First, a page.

The Pacatianenses

This page created 2 August 2014, and last modified: 14 September 2015 (Maier reference numbers added)


The seventh of the legiones comitatenses units listed (98/9.104 in Ingo Maier's numbering scheme) in the Magister Peditum's infantry roster is called the Pacatianenses; it is assigned (102/5.106) to the command of the Comes Illyricum. Its shield pattern (95#18), as found in various manuscripts under the matching label (95.s) Pacatianenses, is shown below:

Shield patterns

Disclaimer: Remember, a lot of what comes below is speculation. Hopefully informed speculation, but speculation nonetheless. Comments welcome! (lukeuedasarson "at"

The pattern shows an indigo boss (faded to pink in M, and white in W), encircled by a white band. The shield's rim is red, and the main field is divided into six equal sectors, alternating indigo and red, except in B, where two of the red sectors are much thinner, and in W, where the 6 sectors are white, indigo, red, white,indigo, red. Such 3+3 sector patterns are also ascribed to three other western legionary units: the Moesiaci seniores (98/9.26), the Armigeri propugnatores iuniores (98/9.32), and the Mattiarii iuniores (98/9.106).

The name Pacatianenses could derive from several possible sources. Pacis means "peace" in Latin, and while calling a military unit "peaceful" would be perhaps somewhat ironic, it stands in a long of examples; more modern ones include the "Peacemaker" revolver and the "Peacekeeper" intercontinental ballistic missile. More to the point, the Notitia has the Prima Flavia Pacis (98/9.123, another unit of legiones comitatenses listed in the Magister Peditum's infantry roster. But it should be borne in mind that "pacis" also means "treaty", and "reconciliation". Given the numerous civil wars that were fought over the course of the 4th century, giving a formerly hostile unit a name meaning "reconciliation" upon defeating them would make a certain amount of sense. However, Pacatianenses is somewhat of a grammatical stretch from pacis...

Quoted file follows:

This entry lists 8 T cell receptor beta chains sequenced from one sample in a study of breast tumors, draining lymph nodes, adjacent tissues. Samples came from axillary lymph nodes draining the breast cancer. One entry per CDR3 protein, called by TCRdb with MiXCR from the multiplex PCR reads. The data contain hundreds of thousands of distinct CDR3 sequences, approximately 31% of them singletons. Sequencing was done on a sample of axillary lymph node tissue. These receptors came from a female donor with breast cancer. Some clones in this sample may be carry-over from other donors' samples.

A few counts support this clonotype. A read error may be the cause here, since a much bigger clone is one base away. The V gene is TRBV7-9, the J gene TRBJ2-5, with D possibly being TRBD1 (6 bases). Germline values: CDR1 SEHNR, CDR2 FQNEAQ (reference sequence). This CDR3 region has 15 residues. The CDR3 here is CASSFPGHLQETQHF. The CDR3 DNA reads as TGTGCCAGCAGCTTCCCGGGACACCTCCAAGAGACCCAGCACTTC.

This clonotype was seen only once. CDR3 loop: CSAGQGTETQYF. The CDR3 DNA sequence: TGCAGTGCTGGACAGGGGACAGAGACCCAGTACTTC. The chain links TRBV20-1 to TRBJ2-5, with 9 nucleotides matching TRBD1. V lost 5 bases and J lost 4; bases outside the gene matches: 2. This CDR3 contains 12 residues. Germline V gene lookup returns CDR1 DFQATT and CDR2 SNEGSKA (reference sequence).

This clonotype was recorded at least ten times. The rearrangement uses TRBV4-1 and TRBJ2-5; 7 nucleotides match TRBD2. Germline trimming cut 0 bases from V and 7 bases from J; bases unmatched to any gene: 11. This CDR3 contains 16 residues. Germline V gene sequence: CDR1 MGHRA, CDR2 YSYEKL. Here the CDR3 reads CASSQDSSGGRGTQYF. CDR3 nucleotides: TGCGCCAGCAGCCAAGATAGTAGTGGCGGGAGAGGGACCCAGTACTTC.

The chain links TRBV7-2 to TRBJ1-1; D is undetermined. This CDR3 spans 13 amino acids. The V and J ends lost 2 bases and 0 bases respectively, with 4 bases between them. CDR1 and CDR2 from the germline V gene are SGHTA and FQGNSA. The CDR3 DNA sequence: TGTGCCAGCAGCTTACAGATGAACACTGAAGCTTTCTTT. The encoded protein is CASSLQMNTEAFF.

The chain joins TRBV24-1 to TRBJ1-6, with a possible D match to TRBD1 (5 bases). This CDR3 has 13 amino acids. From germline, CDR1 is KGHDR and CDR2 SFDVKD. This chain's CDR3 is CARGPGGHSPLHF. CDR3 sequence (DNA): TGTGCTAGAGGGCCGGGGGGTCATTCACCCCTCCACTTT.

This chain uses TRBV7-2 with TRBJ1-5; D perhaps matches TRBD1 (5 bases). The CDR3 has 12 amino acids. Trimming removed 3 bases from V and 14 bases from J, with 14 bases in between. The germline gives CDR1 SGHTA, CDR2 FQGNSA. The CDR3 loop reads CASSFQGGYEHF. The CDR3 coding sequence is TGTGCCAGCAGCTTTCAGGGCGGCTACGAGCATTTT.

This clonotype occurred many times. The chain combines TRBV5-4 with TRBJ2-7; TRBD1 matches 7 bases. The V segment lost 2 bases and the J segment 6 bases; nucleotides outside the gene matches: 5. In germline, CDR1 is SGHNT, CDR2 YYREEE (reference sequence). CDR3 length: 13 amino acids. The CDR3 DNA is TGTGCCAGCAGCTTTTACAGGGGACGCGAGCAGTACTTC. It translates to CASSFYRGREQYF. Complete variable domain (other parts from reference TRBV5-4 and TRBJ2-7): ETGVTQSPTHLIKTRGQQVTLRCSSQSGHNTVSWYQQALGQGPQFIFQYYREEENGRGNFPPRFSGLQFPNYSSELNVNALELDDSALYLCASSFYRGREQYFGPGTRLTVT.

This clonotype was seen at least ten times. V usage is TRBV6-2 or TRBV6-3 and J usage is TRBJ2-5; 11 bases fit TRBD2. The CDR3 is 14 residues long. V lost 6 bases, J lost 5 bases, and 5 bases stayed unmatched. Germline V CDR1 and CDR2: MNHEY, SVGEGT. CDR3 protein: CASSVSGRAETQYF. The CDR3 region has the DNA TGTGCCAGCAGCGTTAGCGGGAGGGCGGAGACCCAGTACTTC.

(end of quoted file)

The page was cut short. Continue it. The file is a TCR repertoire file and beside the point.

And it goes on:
Given the grammar, a more likely origin is the locality Pacatiana in Africa: the Comes Tingitaniae is listed as having a Tribunus cohortis Pacatianensis (130.7), stationed at the eponymous Pacatiana, under his command; and it may well be the Pacatianenses had also been stationed there in the not-so-distant past when the Notitia was first compiled. Exactly what Pacatiana corresponds to in modern geography I have been unable to determine; it was presumably somewhere what is now northern Morocco.

Even more probable an origin, however, lies with the city in what is now southern Portugal called Beja: the former Colonia Civitas Pacensis. As a large community, sheer numbers dictate this as a more likely source of recruits than some (currently) unknown African outpost, if the unit was named after a recruiting area rather than a garrison spot. Further, the presence of a Tribunus cohortis secundae Flaviae Pacatianae listed in the Notitia (156/8.45) as being stationed in Spain shows that units not only could be but were named after the place. Of course, the Pacatianenses could easily have originated from a legionary detachment that was once stationed there as opposed to being recruited there; one of the Spanish legions being an obvious candidate, and in particular, Legio VII gemina (156/8.44), stationed at Leon.

Finally, it should be noted that Constantine I's consul of 322 was a certain L. Papius Pacatianus. While it would be unique, as far as I know, for a Roman legion to bear the name of a private (as opposed to imperial) individual, it must be considered as an option, since various non-legionary units were so named after non-imperial individuals (e.g. the Ala Petriana (154.29) under the Dux Britanniarum).


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